A003957


The Dottie number: decimal expansion of root of cos(x) = x.


43



7, 3, 9, 0, 8, 5, 1, 3, 3, 2, 1, 5, 1, 6, 0, 6, 4, 1, 6, 5, 5, 3, 1, 2, 0, 8, 7, 6, 7, 3, 8, 7, 3, 4, 0, 4, 0, 1, 3, 4, 1, 1, 7, 5, 8, 9, 0, 0, 7, 5, 7, 4, 6, 4, 9, 6, 5, 6, 8, 0, 6, 3, 5, 7, 7, 3, 2, 8, 4, 6, 5, 4, 8, 8, 3, 5, 4, 7, 5, 9, 4, 5, 9, 9, 3, 7, 6, 1, 0, 6, 9, 3, 1, 7, 6, 6, 5, 3, 1, 8, 4, 9, 8, 0, 1, 2, 4, 6
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OFFSET

0,1


COMMENTS

Let P be the point in quadrant I where the curve y=sin(x) meets the circle x^2+y^2=1. Let d be the Dottie number. Then P=(d,sin(d)), and d is the slope at P of the sine curve.  Clark Kimberling, Oct 07 2011
The name "Dottie" is of no fundamental mathematical significance since it refers to a particular French professor whono doubt like many other calculator users before and after hernoticed that whenever she typed a number into her calculator and hit the cosine button repeatedly, the result always converged to this value.
The number is wellknown, having appeared in numerous elementary works on algebra already by the late 1880s (e.g., Bertrand 1865, p. 285; Heis 1886, p. 468; Briot 1881, pp. 341343), and probably much earlier as well. It is also known simply as the cosine constant, cosine superposition constant, iterated cosine constant, or cosine fixed point constant. Arakelian (1981, pp. 135136; 1995) has used the Armenian small letter ayb (ա, the first letter in the Armenian alphabet) to denote this constant. (End)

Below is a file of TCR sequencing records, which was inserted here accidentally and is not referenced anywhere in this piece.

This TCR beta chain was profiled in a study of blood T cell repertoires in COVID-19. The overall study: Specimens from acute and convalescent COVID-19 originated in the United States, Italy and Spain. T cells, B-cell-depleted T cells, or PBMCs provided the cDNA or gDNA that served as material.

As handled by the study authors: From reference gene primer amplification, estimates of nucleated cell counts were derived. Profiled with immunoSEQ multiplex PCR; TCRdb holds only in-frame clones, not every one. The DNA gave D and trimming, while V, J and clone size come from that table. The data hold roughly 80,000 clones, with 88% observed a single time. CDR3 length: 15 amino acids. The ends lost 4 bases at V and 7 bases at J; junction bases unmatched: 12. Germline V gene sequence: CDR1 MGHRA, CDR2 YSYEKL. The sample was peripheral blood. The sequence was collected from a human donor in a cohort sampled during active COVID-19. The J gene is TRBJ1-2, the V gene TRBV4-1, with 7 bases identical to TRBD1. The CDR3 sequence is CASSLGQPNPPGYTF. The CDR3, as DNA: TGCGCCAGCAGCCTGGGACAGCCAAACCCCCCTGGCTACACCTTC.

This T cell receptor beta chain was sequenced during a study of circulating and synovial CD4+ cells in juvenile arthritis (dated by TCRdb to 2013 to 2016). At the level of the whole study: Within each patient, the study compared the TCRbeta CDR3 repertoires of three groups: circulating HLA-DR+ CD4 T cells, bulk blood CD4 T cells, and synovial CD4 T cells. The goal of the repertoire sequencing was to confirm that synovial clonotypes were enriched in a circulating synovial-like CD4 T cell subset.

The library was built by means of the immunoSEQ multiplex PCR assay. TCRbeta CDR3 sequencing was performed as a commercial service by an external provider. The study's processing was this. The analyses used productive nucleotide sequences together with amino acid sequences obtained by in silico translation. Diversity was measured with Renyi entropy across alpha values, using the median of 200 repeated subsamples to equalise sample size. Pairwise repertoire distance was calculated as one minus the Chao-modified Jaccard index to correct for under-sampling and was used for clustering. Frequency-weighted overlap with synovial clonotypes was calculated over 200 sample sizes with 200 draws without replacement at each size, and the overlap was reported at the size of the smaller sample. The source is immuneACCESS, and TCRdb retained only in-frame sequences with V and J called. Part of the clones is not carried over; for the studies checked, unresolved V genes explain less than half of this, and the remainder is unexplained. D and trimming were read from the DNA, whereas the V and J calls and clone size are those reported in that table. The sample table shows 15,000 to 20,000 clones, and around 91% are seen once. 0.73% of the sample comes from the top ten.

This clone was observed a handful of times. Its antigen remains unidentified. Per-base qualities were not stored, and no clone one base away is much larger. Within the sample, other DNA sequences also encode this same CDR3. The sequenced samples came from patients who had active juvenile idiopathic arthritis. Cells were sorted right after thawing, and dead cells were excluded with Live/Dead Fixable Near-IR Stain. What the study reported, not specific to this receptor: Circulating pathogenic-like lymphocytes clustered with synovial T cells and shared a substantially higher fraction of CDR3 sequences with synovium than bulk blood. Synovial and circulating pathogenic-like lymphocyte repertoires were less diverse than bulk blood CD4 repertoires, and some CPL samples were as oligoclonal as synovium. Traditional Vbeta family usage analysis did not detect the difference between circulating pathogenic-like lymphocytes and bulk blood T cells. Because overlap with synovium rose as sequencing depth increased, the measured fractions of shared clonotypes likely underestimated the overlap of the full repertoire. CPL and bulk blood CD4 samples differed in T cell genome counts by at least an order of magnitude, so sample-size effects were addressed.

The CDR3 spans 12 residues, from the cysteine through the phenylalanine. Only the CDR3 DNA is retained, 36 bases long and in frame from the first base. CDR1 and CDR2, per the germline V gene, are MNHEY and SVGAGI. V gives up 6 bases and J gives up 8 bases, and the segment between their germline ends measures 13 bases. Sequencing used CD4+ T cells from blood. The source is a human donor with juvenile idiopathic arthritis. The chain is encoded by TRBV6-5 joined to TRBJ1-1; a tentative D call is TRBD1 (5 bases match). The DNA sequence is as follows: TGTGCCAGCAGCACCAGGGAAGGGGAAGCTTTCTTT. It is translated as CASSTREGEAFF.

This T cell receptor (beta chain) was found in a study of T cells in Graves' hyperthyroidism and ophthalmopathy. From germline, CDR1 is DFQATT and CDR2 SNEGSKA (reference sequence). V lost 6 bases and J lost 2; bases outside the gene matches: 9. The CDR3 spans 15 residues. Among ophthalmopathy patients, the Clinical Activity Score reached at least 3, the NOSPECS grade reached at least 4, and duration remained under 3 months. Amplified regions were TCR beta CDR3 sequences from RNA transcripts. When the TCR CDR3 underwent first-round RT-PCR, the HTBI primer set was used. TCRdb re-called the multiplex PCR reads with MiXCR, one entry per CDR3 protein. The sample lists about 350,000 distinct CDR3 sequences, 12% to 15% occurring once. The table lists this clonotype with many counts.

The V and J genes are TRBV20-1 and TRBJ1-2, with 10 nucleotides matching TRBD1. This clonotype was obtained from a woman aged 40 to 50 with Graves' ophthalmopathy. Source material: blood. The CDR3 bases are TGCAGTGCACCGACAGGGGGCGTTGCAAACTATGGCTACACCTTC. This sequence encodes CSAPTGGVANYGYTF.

REFERENCES

H. Arakelian, The Fundamental Dimensionless Values (Their Role and Importance for the Methodology of Science). [In Russian.] Yerevan, Armenia: Armenian National Academy of Sciences, 1981.
A. Baker, Theorem 1.4 in Transcendental Number Theory. Cambridge, England: Cambridge University Press, 1975.


LINKS

J. Bertrand, Exercise III, in Traité d'algèbre, Vols. 12, 4th ed. Paris, France: Librairie Hachette et Cie, p. 285, 1865.


FORMULA



EXAMPLE

0.73908513321516064165531208767387340401341175890075746496568063577328...


MAPLE



MATHEMATICA

RealDigits[ FindRoot[ Cos[x] == x, {x, {.7, 1} }, WorkingPrecision > 120] [[1, 2] ]] [[1]]
FindRoot[Cos[x] == x, {x, {.7, 1}}, WorkingPrecision > 500][[1, 2]]][[1]] (* Ben Branman, Apr 12 2008 *)
RealDigits[Root[{#  Cos[#] &, 0.739085}], 10, 100][[1]] (* Eric W. Weisstein, Jul 15 2022 *)
RealDigits[Sqrt[1  (2 InverseBetaRegularized[1/2, 1/2, 3/2]  1)^2], 10, 100][[1]] (* Eric W. Weisstein, Jul 15 2022 *)


PROG

(Python)
from sympy import Symbol, nsolve, cos
x = Symbol("x")
a = list(map(int, str(nsolve(cos(x)x, 1, prec=110))[2:2]))


CROSSREFS

Cf. A330119 (degreesbased analog).


KEYWORD



AUTHOR



EXTENSIONS



STATUS

approved